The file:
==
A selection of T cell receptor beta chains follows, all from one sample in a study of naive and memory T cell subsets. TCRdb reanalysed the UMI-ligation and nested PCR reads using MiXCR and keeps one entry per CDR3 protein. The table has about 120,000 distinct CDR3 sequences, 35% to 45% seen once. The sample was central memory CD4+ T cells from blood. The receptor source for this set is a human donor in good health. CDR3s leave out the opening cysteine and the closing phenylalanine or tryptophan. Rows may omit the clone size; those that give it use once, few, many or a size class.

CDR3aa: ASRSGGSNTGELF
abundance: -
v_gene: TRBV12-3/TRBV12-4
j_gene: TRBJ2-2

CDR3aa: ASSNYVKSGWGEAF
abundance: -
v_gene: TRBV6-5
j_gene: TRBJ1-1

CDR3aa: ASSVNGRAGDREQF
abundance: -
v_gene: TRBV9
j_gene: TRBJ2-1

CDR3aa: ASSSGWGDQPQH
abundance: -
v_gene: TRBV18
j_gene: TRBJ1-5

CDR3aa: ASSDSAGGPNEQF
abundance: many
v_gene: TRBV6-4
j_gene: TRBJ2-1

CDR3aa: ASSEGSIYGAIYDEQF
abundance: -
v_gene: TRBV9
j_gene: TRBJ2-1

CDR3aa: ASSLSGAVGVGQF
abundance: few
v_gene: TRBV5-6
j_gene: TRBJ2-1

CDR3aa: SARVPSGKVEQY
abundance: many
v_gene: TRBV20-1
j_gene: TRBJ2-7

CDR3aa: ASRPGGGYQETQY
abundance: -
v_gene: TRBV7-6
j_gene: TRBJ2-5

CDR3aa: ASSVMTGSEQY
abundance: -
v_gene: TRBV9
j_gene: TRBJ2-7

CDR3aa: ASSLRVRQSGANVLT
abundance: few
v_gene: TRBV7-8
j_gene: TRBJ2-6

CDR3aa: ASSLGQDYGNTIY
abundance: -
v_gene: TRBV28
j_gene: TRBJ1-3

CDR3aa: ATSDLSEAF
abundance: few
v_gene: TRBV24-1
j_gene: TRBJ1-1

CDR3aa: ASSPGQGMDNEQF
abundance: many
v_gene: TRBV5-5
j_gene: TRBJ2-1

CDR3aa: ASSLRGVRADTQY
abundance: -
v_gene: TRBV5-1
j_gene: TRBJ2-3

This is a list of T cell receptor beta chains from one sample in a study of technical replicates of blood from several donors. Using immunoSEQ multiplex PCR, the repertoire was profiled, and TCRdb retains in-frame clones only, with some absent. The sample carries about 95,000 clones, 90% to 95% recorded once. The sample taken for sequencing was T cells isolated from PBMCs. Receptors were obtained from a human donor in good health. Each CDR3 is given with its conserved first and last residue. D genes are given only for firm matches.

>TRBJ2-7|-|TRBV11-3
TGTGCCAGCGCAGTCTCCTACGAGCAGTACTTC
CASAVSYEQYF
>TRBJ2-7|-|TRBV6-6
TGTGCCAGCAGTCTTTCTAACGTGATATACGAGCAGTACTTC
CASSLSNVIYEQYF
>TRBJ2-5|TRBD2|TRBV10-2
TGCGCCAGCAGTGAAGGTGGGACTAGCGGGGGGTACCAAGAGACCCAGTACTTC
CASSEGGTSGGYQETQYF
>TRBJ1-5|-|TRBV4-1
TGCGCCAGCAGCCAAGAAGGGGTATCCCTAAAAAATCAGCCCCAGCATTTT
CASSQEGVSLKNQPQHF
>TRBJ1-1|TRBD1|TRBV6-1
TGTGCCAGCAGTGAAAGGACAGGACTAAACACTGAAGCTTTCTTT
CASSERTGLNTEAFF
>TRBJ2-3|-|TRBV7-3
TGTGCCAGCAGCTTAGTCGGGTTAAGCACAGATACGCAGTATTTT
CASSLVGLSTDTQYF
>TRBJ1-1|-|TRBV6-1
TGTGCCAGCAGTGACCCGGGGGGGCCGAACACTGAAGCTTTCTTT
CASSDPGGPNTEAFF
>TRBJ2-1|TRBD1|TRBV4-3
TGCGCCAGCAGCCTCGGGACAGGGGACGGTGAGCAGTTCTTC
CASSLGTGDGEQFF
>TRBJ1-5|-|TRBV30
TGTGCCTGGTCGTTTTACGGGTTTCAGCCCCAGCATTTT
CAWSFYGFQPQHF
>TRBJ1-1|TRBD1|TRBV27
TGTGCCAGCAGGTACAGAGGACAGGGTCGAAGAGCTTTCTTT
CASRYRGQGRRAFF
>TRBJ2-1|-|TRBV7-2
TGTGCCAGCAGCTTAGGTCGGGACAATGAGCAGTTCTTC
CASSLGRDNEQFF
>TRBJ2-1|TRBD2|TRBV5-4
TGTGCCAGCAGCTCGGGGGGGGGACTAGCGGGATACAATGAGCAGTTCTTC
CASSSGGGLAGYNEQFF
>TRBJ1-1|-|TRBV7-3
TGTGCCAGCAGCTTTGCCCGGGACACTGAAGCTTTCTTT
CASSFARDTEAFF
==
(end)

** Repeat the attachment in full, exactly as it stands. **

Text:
A selection of T cell receptor beta chains follows, all from one sample in a study of naive and memory T cell subsets. TCRdb reanalysed the UMI-ligation and nested PCR reads using MiXCR and keeps one entry per CDR3 protein. The table has about 120,000 distinct CDR3 sequences, 35% to 45% seen once. The sample was central memory CD4+ T cells from blood. The receptor source for this set is a human donor in good health. CDR3s leave out the opening cysteine and the closing phenylalanine or tryptophan. Rows may omit the clone size; those that give it use once, few, many or a size class.

CDR3aa: ASRSGGSNTGELF
abundance: -
v_gene: TRBV12-3/TRBV12-4
j_gene: TRBJ2-2

CDR3aa: ASSNYVKSGWGEAF
abundance: -
v_gene: TRBV6-5
j_gene: TRBJ1-1

CDR3aa: ASSVNGRAGDREQF
abundance: -
v_gene: TRBV9
j_gene: TRBJ2-1

CDR3aa: ASSSGWGDQPQH
abundance: -
v_gene: TRBV18
j_gene: TRBJ1-5

CDR3aa: ASSDSAGGPNEQF
abundance: many
v_gene: TRBV6-4
j_gene: TRBJ2-1

CDR3aa: ASSEGSIYGAIYDEQF
abundance: -
v_gene: TRBV9
j_gene: TRBJ2-1

CDR3aa: ASSLSGAVGVGQF
abundance: few
v_gene: TRBV5-6
j_gene: TRBJ2-1

CDR3aa: SARVPSGKVEQY
abundance: many
v_gene: TRBV20-1
j_gene: TRBJ2-7

CDR3aa: ASRPGGGYQETQY
abundance: -
v_gene: TRBV7-6
j_gene: TRBJ2-5

CDR3aa: ASSVMTGSEQY
abundance: -
v_gene: TRBV9
j_gene: TRBJ2-7

CDR3aa: ASSLRVRQSGANVLT
abundance: few
v_gene: TRBV7-8
j_gene: TRBJ2-6

CDR3aa: ASSLGQDYGNTIY
abundance: -
v_gene: TRBV28
j_gene: TRBJ1-3

CDR3aa: ATSDLSEAF
abundance: few
v_gene: TRBV24-1
j_gene: TRBJ1-1

CDR3aa: ASSPGQGMDNEQF
abundance: many
v_gene: TRBV5-5
j_gene: TRBJ2-1

CDR3aa: ASSLRGVRADTQY
abundance: -
v_gene: TRBV5-1
j_gene: TRBJ2-3

This is a list of T cell receptor beta chains from one sample in a study of technical replicates of blood from several donors. Using immunoSEQ multiplex PCR, the repertoire was profiled, and TCRdb retains in-frame clones only, with some absent. The sample carries about 95,000 clones, 90% to 95% recorded once. The sample taken for sequencing was T cells isolated from PBMCs. Receptors were obtained from a human donor in good health. Each CDR3 is given with its conserved first and last residue. D genes are given only for firm matches.

>TRBJ2-7|-|TRBV11-3
TGTGCCAGCGCAGTCTCCTACGAGCAGTACTTC
CASAVSYEQYF
>TRBJ2-7|-|TRBV6-6
TGTGCCAGCAGTCTTTCTAACGTGATATACGAGCAGTACTTC
CASSLSNVIYEQYF
>TRBJ2-5|TRBD2|TRBV10-2
TGCGCCAGCAGTGAAGGTGGGACTAGCGGGGGGTACCAAGAGACCCAGTACTTC
CASSEGGTSGGYQETQYF
>TRBJ1-5|-|TRBV4-1
TGCGCCAGCAGCCAAGAAGGGGTATCCCTAAAAAATCAGCCCCAGCATTTT
CASSQEGVSLKNQPQHF
>TRBJ1-1|TRBD1|TRBV6-1
TGTGCCAGCAGTGAAAGGACAGGACTAAACACTGAAGCTTTCTTT
CASSERTGLNTEAFF
>TRBJ2-3|-|TRBV7-3
TGTGCCAGCAGCTTAGTCGGGTTAAGCACAGATACGCAGTATTTT
CASSLVGLSTDTQYF
>TRBJ1-1|-|TRBV6-1
TGTGCCAGCAGTGACCCGGGGGGGCCGAACACTGAAGCTTTCTTT
CASSDPGGPNTEAFF
>TRBJ2-1|TRBD1|TRBV4-3
TGCGCCAGCAGCCTCGGGACAGGGGACGGTGAGCAGTTCTTC
CASSLGTGDGEQFF
>TRBJ1-5|-|TRBV30
TGTGCCTGGTCGTTTTACGGGTTTCAGCCCCAGCATTTT
CAWSFYGFQPQHF
>TRBJ1-1|TRBD1|TRBV27
TGTGCCAGCAGGTACAGAGGACAGGGTCGAAGAGCTTTCTTT
CASRYRGQGRRAFF
>TRBJ2-1|-|TRBV7-2
TGTGCCAGCAGCTTAGGTCGGGACAATGAGCAGTTCTTC
CASSLGRDNEQFF
>TRBJ2-1|TRBD2|TRBV5-4
TGTGCCAGCAGCTCGGGGGGGGGACTAGCGGGATACAATGAGCAGTTCTTC
CASSSGGGLAGYNEQFF
>TRBJ1-1|-|TRBV7-3
TGTGCCAGCAGCTTTGCCCGGGACACTGAAGCTTTCTTT
CASSFARDTEAFF